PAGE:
Baby, it was cold outside last night on the long, long line (1.5 New York blocks) to see Darren Criss in Broadway’s How to Succeed in Business Without Really Trying. But below-freezing temperatures (or the Hirschfeld Theatre’s assigned seating) don’t mean a thing to Darren Criss fans. Neither do heights, apparently — ask the girls from Toronto and Long Island who scaled trees and columns to glimpse the singer outside the stage door after the performance. Nor are fans deterred by long trips from as far away as North Carolina, California, and New Zealand. “My daughter is a huge, huge, huge Glee fan,” said Canadian Kelly Bender, mother of one of the tree climbers, “so absolutely we came to see him.”
Gleeks are a dedicated pack — and as far as Broadway audiences go, a fun one. Last night (Criss’ third Broadway performance in his three-week run) was certainly a love-in. Whoops and screams greeted the singer the minute he rose from the stage floor as J. Pierrepont Finch, the show’s window washer-turned–ad man, and they basically didn’t stop until the curtain dropped nearly three hours later. The laughs were loud, the claps were plentiful, and the excitement when Glee costar Jane Lynch surfaced in the audience during intermission was intense. Lynch’s exit out a side door just after the final curtain nearly caused a stampede when an entire mob changed directions to follow her. Police barricades were required at the stage door to keep signature-hunters from spilling out onto the road; half the waiting fans were ushered across the street. I almost wrestled a guy who snatched my Playbill, but he was big — Beiste-size big.
So is Criss deserving of the hoopla? As a star, yes, but as Broadway star, not yet. Slipping into Pierrepont’s purple bow tie seemed a stretch for Criss, who admittedly only had two weeks to rehearse. He twisted his tongue on several lines. He couldn’t land a joke. He danced less challenging choreography than his predecessor, Daniel Radcliffe, had. And, most surprisingly, he was out of tune in several numbers. His voice simply sounded thin — too weak for the large Hirschfeld Theatre and certainly too weak for the role of brazen schemer Finch. Criss did excel at harmonizing (his duets and trios were outstanding) and jumping on furniture, which are two things we already know he’s good at from Glee.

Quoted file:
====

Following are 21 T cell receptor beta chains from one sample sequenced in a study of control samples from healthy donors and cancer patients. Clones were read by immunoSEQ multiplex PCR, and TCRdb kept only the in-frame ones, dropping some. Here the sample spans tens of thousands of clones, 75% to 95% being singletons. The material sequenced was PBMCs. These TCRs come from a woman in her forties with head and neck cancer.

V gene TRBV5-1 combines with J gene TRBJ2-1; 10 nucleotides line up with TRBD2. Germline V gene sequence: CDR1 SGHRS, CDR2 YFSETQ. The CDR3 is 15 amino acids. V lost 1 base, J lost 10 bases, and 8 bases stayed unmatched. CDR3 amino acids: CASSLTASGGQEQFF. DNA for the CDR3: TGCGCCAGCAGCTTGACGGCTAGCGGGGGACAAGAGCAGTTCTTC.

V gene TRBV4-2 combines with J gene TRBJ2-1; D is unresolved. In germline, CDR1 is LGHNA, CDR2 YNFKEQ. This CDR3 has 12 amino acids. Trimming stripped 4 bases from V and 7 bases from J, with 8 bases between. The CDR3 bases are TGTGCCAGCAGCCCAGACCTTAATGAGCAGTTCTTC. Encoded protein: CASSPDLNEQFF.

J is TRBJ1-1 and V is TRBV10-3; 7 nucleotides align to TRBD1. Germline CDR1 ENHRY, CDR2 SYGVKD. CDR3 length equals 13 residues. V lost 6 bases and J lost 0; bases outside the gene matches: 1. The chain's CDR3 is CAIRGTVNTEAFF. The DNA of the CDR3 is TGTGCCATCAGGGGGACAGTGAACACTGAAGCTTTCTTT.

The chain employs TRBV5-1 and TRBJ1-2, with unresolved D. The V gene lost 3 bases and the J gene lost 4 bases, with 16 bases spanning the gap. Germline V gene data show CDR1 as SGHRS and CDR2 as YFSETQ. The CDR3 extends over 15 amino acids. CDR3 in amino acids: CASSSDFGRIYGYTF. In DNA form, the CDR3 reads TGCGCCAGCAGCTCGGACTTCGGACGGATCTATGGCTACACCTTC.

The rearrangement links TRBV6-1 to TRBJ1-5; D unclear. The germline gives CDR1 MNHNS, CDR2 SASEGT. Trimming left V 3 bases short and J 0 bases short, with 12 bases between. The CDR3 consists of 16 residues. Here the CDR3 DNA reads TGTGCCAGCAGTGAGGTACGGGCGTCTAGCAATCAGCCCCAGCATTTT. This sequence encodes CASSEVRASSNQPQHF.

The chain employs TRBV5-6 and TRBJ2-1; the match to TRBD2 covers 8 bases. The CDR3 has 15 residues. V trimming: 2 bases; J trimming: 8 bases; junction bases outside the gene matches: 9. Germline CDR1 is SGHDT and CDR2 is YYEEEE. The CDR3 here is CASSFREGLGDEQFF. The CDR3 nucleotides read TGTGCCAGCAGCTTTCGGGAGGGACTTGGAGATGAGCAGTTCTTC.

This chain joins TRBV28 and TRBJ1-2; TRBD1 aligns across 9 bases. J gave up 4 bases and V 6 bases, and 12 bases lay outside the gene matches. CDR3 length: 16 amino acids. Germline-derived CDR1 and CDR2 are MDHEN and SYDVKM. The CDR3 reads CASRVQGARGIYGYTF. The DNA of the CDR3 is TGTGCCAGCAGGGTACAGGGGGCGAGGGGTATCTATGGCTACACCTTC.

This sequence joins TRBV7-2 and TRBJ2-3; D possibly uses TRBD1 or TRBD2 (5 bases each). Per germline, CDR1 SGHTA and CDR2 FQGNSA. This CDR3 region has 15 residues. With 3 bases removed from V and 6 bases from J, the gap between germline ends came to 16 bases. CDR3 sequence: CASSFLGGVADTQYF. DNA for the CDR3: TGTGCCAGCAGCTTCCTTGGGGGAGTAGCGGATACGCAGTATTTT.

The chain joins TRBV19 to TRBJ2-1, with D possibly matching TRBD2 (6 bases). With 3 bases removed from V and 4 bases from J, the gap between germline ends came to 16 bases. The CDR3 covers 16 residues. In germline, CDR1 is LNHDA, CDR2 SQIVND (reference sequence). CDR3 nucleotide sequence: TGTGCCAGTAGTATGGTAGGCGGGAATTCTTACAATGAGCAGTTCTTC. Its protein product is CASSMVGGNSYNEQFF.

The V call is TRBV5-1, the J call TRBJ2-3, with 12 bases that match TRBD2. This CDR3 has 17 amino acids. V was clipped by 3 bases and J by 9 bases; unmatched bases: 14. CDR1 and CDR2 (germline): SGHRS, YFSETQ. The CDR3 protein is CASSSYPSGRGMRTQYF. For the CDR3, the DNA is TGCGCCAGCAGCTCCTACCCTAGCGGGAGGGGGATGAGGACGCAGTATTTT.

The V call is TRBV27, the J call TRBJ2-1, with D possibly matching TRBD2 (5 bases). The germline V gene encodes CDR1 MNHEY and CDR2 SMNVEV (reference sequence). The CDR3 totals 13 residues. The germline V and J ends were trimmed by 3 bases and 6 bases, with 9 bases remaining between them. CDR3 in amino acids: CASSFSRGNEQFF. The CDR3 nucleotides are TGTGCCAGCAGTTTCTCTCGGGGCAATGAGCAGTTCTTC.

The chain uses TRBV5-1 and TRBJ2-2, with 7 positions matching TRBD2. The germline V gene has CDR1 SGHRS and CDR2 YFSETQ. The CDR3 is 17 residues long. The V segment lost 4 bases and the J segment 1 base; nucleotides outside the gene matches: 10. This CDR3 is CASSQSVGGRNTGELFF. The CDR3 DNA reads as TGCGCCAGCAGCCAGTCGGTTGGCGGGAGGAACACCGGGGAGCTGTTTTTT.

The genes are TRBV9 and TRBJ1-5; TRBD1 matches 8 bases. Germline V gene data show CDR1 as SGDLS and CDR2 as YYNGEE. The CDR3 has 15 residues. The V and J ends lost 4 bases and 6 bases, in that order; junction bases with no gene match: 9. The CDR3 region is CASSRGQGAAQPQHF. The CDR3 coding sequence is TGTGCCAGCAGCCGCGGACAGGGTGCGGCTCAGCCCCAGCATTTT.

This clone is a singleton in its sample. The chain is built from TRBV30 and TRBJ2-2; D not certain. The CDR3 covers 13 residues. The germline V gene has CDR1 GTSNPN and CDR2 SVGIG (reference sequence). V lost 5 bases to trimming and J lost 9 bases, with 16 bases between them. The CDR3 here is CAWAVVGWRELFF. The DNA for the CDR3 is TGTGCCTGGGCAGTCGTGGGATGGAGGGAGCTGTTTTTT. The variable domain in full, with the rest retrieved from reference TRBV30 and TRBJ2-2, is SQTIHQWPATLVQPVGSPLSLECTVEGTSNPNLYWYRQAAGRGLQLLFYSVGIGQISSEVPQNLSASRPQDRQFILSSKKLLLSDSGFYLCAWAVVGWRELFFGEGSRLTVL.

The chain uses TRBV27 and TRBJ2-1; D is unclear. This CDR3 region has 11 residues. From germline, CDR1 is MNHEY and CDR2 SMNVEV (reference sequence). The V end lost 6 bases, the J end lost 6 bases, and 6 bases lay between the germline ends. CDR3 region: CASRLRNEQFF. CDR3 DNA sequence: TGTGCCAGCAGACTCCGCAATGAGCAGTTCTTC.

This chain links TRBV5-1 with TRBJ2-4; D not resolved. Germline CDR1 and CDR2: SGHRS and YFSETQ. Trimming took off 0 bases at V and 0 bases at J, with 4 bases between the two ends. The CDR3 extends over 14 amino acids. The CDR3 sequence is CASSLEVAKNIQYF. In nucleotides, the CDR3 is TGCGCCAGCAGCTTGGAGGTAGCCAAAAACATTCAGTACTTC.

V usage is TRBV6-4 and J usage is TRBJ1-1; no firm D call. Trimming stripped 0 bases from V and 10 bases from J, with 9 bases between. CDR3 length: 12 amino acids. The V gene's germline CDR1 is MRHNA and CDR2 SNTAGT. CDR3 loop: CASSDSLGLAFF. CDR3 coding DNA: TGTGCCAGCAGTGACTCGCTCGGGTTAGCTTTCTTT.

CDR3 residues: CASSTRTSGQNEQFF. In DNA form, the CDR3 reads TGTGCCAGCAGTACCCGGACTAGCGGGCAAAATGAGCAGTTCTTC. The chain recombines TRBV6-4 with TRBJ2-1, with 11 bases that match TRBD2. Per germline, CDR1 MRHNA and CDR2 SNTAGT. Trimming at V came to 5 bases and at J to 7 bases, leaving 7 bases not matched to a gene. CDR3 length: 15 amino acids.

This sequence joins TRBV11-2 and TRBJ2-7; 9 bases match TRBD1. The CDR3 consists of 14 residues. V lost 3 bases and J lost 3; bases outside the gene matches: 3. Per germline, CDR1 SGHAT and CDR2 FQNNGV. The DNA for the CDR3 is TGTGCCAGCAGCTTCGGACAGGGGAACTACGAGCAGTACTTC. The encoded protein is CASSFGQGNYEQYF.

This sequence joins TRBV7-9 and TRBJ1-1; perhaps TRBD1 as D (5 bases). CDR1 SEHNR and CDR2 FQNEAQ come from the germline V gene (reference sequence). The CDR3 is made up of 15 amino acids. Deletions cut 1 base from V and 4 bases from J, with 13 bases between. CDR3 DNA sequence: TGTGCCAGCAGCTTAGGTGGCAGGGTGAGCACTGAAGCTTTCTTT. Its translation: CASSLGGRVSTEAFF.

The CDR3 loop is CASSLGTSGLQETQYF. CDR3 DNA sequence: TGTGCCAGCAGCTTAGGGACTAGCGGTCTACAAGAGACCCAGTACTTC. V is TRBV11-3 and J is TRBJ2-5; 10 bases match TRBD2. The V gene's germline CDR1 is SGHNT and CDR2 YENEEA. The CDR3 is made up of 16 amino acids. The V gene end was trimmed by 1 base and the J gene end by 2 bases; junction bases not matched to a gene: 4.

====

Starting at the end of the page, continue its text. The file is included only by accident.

That’s not to say that Criss doesn’t belong on stage; How to Succeed may not be an ideal vehicle for his talents. He can’t “Fosse, Fosse, Fosse.” He can’t belt. “His voice just isn’t fit for this kind of part,” admitted Criss fan Adrienne Bouchet, a 21-year-old neuroscience major who had seen yesterday’s matinee and then returned for the evening performance. “It doesn’t really show it off. It doesn’t have the same kind of panache.” She’s right: Criss would be better served by a more modern score (like the upcoming movie-to-stage musical Once) and more contemporary choreography (In the Heights). And that’s not a terrible thing. So take heed, Broadway producers: You have a real draw here. Cast in the right role and given enough rehearsal time, Criss could definitely succeed as a Broadway star. Right now, he’ll be keeping New York’s finest very busy outside the stage door for two and a half more weeks.